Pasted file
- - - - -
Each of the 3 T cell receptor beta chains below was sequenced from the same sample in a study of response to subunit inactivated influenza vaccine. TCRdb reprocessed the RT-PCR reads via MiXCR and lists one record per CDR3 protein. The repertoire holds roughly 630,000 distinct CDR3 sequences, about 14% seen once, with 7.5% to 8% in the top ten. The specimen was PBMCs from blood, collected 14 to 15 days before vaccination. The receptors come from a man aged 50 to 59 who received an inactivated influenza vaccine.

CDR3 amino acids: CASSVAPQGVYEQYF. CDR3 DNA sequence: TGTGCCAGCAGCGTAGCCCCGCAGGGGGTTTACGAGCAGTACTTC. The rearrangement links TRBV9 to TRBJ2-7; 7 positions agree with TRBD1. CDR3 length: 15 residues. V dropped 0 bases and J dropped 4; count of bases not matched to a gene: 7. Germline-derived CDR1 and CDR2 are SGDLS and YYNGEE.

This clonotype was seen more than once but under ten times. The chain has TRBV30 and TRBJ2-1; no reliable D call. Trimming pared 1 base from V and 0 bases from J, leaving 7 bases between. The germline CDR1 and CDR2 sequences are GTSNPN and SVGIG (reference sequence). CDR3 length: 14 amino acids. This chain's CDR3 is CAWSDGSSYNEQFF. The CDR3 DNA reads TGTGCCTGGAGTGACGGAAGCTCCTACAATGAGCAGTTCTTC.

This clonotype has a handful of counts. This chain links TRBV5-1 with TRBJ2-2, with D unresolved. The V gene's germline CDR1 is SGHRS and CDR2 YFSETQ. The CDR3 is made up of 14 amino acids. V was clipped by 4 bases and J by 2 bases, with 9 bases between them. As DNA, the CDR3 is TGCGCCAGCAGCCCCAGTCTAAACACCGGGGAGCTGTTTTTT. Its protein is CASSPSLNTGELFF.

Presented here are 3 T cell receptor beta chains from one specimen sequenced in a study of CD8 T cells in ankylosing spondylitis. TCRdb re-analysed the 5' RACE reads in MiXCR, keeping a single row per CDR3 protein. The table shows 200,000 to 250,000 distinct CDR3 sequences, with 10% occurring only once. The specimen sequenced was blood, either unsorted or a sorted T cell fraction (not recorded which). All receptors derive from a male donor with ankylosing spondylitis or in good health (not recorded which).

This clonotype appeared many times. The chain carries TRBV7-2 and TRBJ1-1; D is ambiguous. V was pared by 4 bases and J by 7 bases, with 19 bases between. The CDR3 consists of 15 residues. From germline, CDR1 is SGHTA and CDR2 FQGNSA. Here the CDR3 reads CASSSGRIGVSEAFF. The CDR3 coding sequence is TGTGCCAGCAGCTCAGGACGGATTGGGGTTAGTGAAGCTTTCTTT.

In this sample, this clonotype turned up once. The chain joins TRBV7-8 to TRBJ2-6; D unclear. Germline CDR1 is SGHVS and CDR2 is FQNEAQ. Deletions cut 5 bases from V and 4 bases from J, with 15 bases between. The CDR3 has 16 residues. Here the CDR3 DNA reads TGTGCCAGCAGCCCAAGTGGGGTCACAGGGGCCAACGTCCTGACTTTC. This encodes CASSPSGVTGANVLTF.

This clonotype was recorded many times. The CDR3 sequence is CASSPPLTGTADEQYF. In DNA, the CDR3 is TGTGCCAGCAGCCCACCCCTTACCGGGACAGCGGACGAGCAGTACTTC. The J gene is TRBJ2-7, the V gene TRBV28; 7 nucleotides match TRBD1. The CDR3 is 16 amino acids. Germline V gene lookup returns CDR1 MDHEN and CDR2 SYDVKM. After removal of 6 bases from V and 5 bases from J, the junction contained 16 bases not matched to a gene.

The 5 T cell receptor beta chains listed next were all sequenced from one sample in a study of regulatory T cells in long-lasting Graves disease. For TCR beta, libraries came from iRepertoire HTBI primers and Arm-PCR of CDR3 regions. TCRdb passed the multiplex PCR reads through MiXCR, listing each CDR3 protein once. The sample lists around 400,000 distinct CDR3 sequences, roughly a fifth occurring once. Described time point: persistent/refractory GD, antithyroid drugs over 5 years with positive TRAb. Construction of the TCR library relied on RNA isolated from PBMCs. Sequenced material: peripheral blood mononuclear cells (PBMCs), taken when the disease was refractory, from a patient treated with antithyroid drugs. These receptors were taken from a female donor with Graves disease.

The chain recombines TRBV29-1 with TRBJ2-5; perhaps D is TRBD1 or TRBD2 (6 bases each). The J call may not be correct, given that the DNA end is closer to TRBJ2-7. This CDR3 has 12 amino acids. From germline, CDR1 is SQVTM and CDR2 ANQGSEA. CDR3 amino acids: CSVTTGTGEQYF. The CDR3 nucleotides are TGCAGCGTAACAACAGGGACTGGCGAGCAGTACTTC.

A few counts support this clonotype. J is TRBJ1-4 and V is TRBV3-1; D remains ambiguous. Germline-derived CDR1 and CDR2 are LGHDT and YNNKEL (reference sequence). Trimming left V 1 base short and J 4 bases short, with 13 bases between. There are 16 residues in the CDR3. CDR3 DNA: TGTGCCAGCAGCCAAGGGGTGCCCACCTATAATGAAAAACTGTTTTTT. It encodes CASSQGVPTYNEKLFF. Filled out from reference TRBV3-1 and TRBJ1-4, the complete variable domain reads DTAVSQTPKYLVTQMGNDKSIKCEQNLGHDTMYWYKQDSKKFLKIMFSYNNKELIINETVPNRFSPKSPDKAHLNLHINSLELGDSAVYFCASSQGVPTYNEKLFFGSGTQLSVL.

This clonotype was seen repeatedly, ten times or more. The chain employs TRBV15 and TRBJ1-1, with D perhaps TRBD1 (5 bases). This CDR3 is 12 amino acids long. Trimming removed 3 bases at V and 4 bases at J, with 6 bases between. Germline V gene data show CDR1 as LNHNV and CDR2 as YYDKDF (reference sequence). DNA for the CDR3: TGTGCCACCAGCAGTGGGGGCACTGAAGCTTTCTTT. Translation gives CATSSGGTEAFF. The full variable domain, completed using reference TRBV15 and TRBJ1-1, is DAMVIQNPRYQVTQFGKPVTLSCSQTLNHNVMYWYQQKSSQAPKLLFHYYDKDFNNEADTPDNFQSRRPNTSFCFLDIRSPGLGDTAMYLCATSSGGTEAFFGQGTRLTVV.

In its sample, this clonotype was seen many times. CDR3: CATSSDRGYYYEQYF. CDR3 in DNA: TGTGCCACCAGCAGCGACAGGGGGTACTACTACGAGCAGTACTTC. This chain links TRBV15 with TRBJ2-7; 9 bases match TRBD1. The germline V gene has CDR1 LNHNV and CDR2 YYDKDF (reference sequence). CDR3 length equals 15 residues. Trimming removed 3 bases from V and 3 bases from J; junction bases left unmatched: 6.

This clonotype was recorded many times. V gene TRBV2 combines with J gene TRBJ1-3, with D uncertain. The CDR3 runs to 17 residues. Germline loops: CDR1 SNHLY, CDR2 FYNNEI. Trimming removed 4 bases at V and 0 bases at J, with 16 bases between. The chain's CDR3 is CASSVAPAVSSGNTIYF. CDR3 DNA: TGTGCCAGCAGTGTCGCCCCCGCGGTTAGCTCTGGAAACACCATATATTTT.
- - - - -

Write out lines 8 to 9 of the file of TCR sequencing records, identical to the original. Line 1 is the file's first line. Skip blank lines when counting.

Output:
This clonotype was recorded many times. The CDR3 sequence is CASSPPLTGTADEQYF. In DNA, the CDR3 is TGTGCCAGCAGCCCACCCCTTACCGGGACAGCGGACGAGCAGTACTTC. The J gene is TRBJ2-7, the V gene TRBV28; 7 nucleotides match TRBD1. The CDR3 is 16 amino acids. Germline V gene lookup returns CDR1 MDHEN and CDR2 SYDVKM. After removal of 6 bases from V and 5 bases from J, the junction contained 16 bases not matched to a gene.

The 5 T cell receptor beta chains listed next were all sequenced from one sample in a study of regulatory T cells in long-lasting Graves disease. For TCR beta, libraries came from iRepertoire HTBI primers and Arm-PCR of CDR3 regions. TCRdb passed the multiplex PCR reads through MiXCR, listing each CDR3 protein once. The sample lists around 400,000 distinct CDR3 sequences, roughly a fifth occurring once. Described time point: persistent/refractory GD, antithyroid drugs over 5 years with positive TRAb. Construction of the TCR library relied on RNA isolated from PBMCs. Sequenced material: peripheral blood mononuclear cells (PBMCs), taken when the disease was refractory, from a patient treated with antithyroid drugs. These receptors were taken from a female donor with Graves disease.